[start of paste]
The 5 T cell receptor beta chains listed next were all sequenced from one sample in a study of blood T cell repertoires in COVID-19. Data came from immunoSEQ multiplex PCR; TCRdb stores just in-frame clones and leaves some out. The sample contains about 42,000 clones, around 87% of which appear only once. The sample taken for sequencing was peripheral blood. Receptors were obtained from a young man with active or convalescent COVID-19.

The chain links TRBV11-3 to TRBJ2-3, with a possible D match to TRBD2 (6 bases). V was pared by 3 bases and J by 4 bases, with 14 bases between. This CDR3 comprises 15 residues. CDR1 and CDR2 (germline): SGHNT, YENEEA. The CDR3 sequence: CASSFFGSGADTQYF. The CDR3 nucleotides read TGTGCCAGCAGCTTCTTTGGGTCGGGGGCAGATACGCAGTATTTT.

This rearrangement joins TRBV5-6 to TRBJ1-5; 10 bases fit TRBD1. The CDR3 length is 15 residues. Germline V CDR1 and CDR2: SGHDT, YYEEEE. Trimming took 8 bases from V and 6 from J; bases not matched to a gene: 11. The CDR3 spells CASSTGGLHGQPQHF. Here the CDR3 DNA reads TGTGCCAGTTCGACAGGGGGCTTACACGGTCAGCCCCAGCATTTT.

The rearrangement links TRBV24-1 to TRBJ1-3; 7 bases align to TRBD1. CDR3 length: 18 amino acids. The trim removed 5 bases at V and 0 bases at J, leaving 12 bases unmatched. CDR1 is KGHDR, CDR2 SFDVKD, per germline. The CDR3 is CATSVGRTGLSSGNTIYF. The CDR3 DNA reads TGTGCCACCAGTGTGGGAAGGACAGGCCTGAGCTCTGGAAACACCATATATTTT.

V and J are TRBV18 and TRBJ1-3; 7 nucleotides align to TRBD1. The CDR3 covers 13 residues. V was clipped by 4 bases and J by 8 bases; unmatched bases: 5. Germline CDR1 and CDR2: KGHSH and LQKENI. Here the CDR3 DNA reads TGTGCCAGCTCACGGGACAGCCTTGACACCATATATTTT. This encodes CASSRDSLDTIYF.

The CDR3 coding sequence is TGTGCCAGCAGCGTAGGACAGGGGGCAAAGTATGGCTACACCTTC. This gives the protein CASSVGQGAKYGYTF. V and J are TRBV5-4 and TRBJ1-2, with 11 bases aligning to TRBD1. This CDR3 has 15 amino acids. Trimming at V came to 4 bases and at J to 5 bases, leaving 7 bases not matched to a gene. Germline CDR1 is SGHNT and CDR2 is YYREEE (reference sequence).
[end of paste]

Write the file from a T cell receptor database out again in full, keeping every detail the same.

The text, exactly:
The 5 T cell receptor beta chains listed next were all sequenced from one sample in a study of blood T cell repertoires in COVID-19. Data came from immunoSEQ multiplex PCR; TCRdb stores just in-frame clones and leaves some out. The sample contains about 42,000 clones, around 87% of which appear only once. The sample taken for sequencing was peripheral blood. Receptors were obtained from a young man with active or convalescent COVID-19.

The chain links TRBV11-3 to TRBJ2-3, with a possible D match to TRBD2 (6 bases). V was pared by 3 bases and J by 4 bases, with 14 bases between. This CDR3 comprises 15 residues. CDR1 and CDR2 (germline): SGHNT, YENEEA. The CDR3 sequence: CASSFFGSGADTQYF. The CDR3 nucleotides read TGTGCCAGCAGCTTCTTTGGGTCGGGGGCAGATACGCAGTATTTT.

This rearrangement joins TRBV5-6 to TRBJ1-5; 10 bases fit TRBD1. The CDR3 length is 15 residues. Germline V CDR1 and CDR2: SGHDT, YYEEEE. Trimming took 8 bases from V and 6 from J; bases not matched to a gene: 11. The CDR3 spells CASSTGGLHGQPQHF. Here the CDR3 DNA reads TGTGCCAGTTCGACAGGGGGCTTACACGGTCAGCCCCAGCATTTT.

The rearrangement links TRBV24-1 to TRBJ1-3; 7 bases align to TRBD1. CDR3 length: 18 amino acids. The trim removed 5 bases at V and 0 bases at J, leaving 12 bases unmatched. CDR1 is KGHDR, CDR2 SFDVKD, per germline. The CDR3 is CATSVGRTGLSSGNTIYF. The CDR3 DNA reads TGTGCCACCAGTGTGGGAAGGACAGGCCTGAGCTCTGGAAACACCATATATTTT.

V and J are TRBV18 and TRBJ1-3; 7 nucleotides align to TRBD1. The CDR3 covers 13 residues. V was clipped by 4 bases and J by 8 bases; unmatched bases: 5. Germline CDR1 and CDR2: KGHSH and LQKENI. Here the CDR3 DNA reads TGTGCCAGCTCACGGGACAGCCTTGACACCATATATTTT. This encodes CASSRDSLDTIYF.

The CDR3 coding sequence is TGTGCCAGCAGCGTAGGACAGGGGGCAAAGTATGGCTACACCTTC. This gives the protein CASSVGQGAKYGYTF. V and J are TRBV5-4 and TRBJ1-2, with 11 bases aligning to TRBD1. This CDR3 has 15 amino acids. Trimming at V came to 4 bases and at J to 5 bases, leaving 7 bases not matched to a gene. Germline CDR1 is SGHNT and CDR2 is YYREEE (reference sequence).